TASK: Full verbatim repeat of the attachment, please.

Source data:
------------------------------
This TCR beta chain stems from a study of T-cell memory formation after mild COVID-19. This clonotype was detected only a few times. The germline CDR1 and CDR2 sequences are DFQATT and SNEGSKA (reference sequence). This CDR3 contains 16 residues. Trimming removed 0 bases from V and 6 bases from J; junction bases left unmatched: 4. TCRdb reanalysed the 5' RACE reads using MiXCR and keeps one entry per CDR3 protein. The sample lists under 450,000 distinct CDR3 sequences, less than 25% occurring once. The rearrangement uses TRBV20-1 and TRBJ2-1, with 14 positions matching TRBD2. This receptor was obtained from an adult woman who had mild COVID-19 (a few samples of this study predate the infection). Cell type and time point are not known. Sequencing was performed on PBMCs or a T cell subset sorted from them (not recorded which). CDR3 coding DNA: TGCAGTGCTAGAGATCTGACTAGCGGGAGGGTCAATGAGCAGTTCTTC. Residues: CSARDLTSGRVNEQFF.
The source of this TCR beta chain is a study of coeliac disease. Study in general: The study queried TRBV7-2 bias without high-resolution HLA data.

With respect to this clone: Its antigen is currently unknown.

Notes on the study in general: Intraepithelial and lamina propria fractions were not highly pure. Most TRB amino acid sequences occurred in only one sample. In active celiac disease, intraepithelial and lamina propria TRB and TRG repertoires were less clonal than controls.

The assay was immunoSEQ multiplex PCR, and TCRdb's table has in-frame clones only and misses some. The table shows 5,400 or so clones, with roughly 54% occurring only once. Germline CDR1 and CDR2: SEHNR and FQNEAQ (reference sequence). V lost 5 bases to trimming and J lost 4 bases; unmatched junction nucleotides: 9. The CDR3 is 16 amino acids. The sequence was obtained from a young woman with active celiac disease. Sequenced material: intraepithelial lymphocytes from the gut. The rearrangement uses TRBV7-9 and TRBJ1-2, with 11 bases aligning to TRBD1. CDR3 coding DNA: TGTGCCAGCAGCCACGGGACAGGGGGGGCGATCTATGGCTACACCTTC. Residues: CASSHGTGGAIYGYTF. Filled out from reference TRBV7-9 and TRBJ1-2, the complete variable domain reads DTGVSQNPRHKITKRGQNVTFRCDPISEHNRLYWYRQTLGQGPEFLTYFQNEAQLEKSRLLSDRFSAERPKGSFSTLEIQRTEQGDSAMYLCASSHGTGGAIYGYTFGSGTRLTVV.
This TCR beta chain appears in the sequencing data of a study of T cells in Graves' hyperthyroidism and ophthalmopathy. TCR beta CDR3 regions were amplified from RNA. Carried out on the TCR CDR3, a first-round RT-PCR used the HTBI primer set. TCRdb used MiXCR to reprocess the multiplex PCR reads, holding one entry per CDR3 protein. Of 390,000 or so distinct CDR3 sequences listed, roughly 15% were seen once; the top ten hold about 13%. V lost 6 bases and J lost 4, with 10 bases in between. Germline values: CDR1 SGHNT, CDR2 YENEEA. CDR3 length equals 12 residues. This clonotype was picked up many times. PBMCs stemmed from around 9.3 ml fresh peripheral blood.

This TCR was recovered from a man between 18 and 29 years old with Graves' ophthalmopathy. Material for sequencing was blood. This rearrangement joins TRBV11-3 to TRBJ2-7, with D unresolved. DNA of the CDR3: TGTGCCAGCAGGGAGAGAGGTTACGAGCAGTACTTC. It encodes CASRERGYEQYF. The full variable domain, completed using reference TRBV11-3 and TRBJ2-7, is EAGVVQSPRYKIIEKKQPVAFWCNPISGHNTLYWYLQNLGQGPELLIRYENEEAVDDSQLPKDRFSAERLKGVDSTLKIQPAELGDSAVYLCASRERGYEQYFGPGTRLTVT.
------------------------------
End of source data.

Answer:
This TCR beta chain stems from a study of T-cell memory formation after mild COVID-19. This clonotype was detected only a few times. The germline CDR1 and CDR2 sequences are DFQATT and SNEGSKA (reference sequence). This CDR3 contains 16 residues. Trimming removed 0 bases from V and 6 bases from J; junction bases left unmatched: 4. TCRdb reanalysed the 5' RACE reads using MiXCR and keeps one entry per CDR3 protein. The sample lists under 450,000 distinct CDR3 sequences, less than 25% occurring once. The rearrangement uses TRBV20-1 and TRBJ2-1, with 14 positions matching TRBD2. This receptor was obtained from an adult woman who had mild COVID-19 (a few samples of this study predate the infection). Cell type and time point are not known. Sequencing was performed on PBMCs or a T cell subset sorted from them (not recorded which). CDR3 coding DNA: TGCAGTGCTAGAGATCTGACTAGCGGGAGGGTCAATGAGCAGTTCTTC. Residues: CSARDLTSGRVNEQFF.
The source of this TCR beta chain is a study of coeliac disease. Study in general: The study queried TRBV7-2 bias without high-resolution HLA data.

With respect to this clone: Its antigen is currently unknown.

Notes on the study in general: Intraepithelial and lamina propria fractions were not highly pure. Most TRB amino acid sequences occurred in only one sample. In active celiac disease, intraepithelial and lamina propria TRB and TRG repertoires were less clonal than controls.

The assay was immunoSEQ multiplex PCR, and TCRdb's table has in-frame clones only and misses some. The table shows 5,400 or so clones, with roughly 54% occurring only once. Germline CDR1 and CDR2: SEHNR and FQNEAQ (reference sequence). V lost 5 bases to trimming and J lost 4 bases; unmatched junction nucleotides: 9. The CDR3 is 16 amino acids. The sequence was obtained from a young woman with active celiac disease. Sequenced material: intraepithelial lymphocytes from the gut. The rearrangement uses TRBV7-9 and TRBJ1-2, with 11 bases aligning to TRBD1. CDR3 coding DNA: TGTGCCAGCAGCCACGGGACAGGGGGGGCGATCTATGGCTACACCTTC. Residues: CASSHGTGGAIYGYTF. Filled out from reference TRBV7-9 and TRBJ1-2, the complete variable domain reads DTGVSQNPRHKITKRGQNVTFRCDPISEHNRLYWYRQTLGQGPEFLTYFQNEAQLEKSRLLSDRFSAERPKGSFSTLEIQRTEQGDSAMYLCASSHGTGGAIYGYTFGSGTRLTVV.
This TCR beta chain appears in the sequencing data of a study of T cells in Graves' hyperthyroidism and ophthalmopathy. TCR beta CDR3 regions were amplified from RNA. Carried out on the TCR CDR3, a first-round RT-PCR used the HTBI primer set. TCRdb used MiXCR to reprocess the multiplex PCR reads, holding one entry per CDR3 protein. Of 390,000 or so distinct CDR3 sequences listed, roughly 15% were seen once; the top ten hold about 13%. V lost 6 bases and J lost 4, with 10 bases in between. Germline values: CDR1 SGHNT, CDR2 YENEEA. CDR3 length equals 12 residues. This clonotype was picked up many times. PBMCs stemmed from around 9.3 ml fresh peripheral blood.

This TCR was recovered from a man between 18 and 29 years old with Graves' ophthalmopathy. Material for sequencing was blood. This rearrangement joins TRBV11-3 to TRBJ2-7, with D unresolved. DNA of the CDR3: TGTGCCAGCAGGGAGAGAGGTTACGAGCAGTACTTC. It encodes CASRERGYEQYF. The full variable domain, completed using reference TRBV11-3 and TRBJ2-7, is EAGVVQSPRYKIIEKKQPVAFWCNPISGHNTLYWYLQNLGQGPELLIRYENEEAVDDSQLPKDRFSAERLKGVDSTLKIQPAELGDSAVYLCASRERGYEQYFGPGTRLTVT.